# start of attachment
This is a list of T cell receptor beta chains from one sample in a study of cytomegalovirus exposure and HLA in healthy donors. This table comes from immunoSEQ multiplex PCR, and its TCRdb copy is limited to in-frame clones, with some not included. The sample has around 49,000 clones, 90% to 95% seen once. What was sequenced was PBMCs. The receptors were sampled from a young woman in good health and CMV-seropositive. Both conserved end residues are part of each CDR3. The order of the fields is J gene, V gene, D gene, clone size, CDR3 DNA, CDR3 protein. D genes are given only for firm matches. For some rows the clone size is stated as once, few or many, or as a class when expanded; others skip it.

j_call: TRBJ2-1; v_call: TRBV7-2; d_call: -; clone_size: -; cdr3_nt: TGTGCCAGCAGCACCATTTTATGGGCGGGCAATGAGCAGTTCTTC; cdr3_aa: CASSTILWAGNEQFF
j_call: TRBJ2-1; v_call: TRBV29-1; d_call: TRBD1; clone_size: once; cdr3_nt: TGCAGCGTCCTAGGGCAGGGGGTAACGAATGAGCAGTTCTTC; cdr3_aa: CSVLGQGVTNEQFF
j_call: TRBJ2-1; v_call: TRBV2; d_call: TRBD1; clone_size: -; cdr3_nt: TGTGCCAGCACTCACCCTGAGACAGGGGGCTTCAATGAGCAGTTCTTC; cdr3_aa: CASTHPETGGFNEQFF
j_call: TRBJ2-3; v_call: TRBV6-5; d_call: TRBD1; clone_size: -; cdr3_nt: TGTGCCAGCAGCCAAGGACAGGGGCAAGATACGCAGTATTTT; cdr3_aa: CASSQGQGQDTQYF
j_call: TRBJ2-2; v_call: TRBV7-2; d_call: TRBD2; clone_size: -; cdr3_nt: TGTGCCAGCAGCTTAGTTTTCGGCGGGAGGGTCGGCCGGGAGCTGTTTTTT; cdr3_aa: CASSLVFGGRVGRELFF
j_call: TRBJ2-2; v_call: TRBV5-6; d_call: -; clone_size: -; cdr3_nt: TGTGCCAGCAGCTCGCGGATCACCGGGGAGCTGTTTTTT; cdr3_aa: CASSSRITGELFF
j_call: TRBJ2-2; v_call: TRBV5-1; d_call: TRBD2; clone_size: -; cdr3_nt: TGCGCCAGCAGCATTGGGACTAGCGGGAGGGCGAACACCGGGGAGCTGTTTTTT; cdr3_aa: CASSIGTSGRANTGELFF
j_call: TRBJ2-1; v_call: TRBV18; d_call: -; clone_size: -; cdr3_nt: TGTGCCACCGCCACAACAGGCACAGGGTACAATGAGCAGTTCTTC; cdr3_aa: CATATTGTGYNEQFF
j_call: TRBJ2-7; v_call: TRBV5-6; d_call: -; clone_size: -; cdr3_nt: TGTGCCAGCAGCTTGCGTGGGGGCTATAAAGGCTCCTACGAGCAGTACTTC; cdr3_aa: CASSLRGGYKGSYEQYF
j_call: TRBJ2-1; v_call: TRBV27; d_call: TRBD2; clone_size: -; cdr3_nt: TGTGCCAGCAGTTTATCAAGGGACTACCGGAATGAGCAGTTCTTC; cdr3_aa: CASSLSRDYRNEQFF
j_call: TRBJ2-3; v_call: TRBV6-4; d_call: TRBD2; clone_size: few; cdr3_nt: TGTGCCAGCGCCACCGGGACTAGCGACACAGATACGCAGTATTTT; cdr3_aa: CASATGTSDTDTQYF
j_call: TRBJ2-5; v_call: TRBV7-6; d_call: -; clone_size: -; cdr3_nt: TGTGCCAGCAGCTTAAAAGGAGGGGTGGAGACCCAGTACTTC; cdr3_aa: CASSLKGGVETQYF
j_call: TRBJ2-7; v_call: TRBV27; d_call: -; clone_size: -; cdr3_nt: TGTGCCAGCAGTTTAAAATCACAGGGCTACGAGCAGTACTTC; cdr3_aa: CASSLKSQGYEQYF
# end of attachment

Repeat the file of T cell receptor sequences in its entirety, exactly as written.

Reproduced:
This is a list of T cell receptor beta chains from one sample in a study of cytomegalovirus exposure and HLA in healthy donors. This table comes from immunoSEQ multiplex PCR, and its TCRdb copy is limited to in-frame clones, with some not included. The sample has around 49,000 clones, 90% to 95% seen once. What was sequenced was PBMCs. The receptors were sampled from a young woman in good health and CMV-seropositive. Both conserved end residues are part of each CDR3. The order of the fields is J gene, V gene, D gene, clone size, CDR3 DNA, CDR3 protein. D genes are given only for firm matches. For some rows the clone size is stated as once, few or many, or as a class when expanded; others skip it.

j_call: TRBJ2-1; v_call: TRBV7-2; d_call: -; clone_size: -; cdr3_nt: TGTGCCAGCAGCACCATTTTATGGGCGGGCAATGAGCAGTTCTTC; cdr3_aa: CASSTILWAGNEQFF
j_call: TRBJ2-1; v_call: TRBV29-1; d_call: TRBD1; clone_size: once; cdr3_nt: TGCAGCGTCCTAGGGCAGGGGGTAACGAATGAGCAGTTCTTC; cdr3_aa: CSVLGQGVTNEQFF
j_call: TRBJ2-1; v_call: TRBV2; d_call: TRBD1; clone_size: -; cdr3_nt: TGTGCCAGCACTCACCCTGAGACAGGGGGCTTCAATGAGCAGTTCTTC; cdr3_aa: CASTHPETGGFNEQFF
j_call: TRBJ2-3; v_call: TRBV6-5; d_call: TRBD1; clone_size: -; cdr3_nt: TGTGCCAGCAGCCAAGGACAGGGGCAAGATACGCAGTATTTT; cdr3_aa: CASSQGQGQDTQYF
j_call: TRBJ2-2; v_call: TRBV7-2; d_call: TRBD2; clone_size: -; cdr3_nt: TGTGCCAGCAGCTTAGTTTTCGGCGGGAGGGTCGGCCGGGAGCTGTTTTTT; cdr3_aa: CASSLVFGGRVGRELFF
j_call: TRBJ2-2; v_call: TRBV5-6; d_call: -; clone_size: -; cdr3_nt: TGTGCCAGCAGCTCGCGGATCACCGGGGAGCTGTTTTTT; cdr3_aa: CASSSRITGELFF
j_call: TRBJ2-2; v_call: TRBV5-1; d_call: TRBD2; clone_size: -; cdr3_nt: TGCGCCAGCAGCATTGGGACTAGCGGGAGGGCGAACACCGGGGAGCTGTTTTTT; cdr3_aa: CASSIGTSGRANTGELFF
j_call: TRBJ2-1; v_call: TRBV18; d_call: -; clone_size: -; cdr3_nt: TGTGCCACCGCCACAACAGGCACAGGGTACAATGAGCAGTTCTTC; cdr3_aa: CATATTGTGYNEQFF
j_call: TRBJ2-7; v_call: TRBV5-6; d_call: -; clone_size: -; cdr3_nt: TGTGCCAGCAGCTTGCGTGGGGGCTATAAAGGCTCCTACGAGCAGTACTTC; cdr3_aa: CASSLRGGYKGSYEQYF
j_call: TRBJ2-1; v_call: TRBV27; d_call: TRBD2; clone_size: -; cdr3_nt: TGTGCCAGCAGTTTATCAAGGGACTACCGGAATGAGCAGTTCTTC; cdr3_aa: CASSLSRDYRNEQFF
j_call: TRBJ2-3; v_call: TRBV6-4; d_call: TRBD2; clone_size: few; cdr3_nt: TGTGCCAGCGCCACCGGGACTAGCGACACAGATACGCAGTATTTT; cdr3_aa: CASATGTSDTDTQYF
j_call: TRBJ2-5; v_call: TRBV7-6; d_call: -; clone_size: -; cdr3_nt: TGTGCCAGCAGCTTAAAAGGAGGGGTGGAGACCCAGTACTTC; cdr3_aa: CASSLKGGVETQYF
j_call: TRBJ2-7; v_call: TRBV27; d_call: -; clone_size: -; cdr3_nt: TGTGCCAGCAGTTTAAAATCACAGGGCTACGAGCAGTACTTC; cdr3_aa: CASSLKSQGYEQYF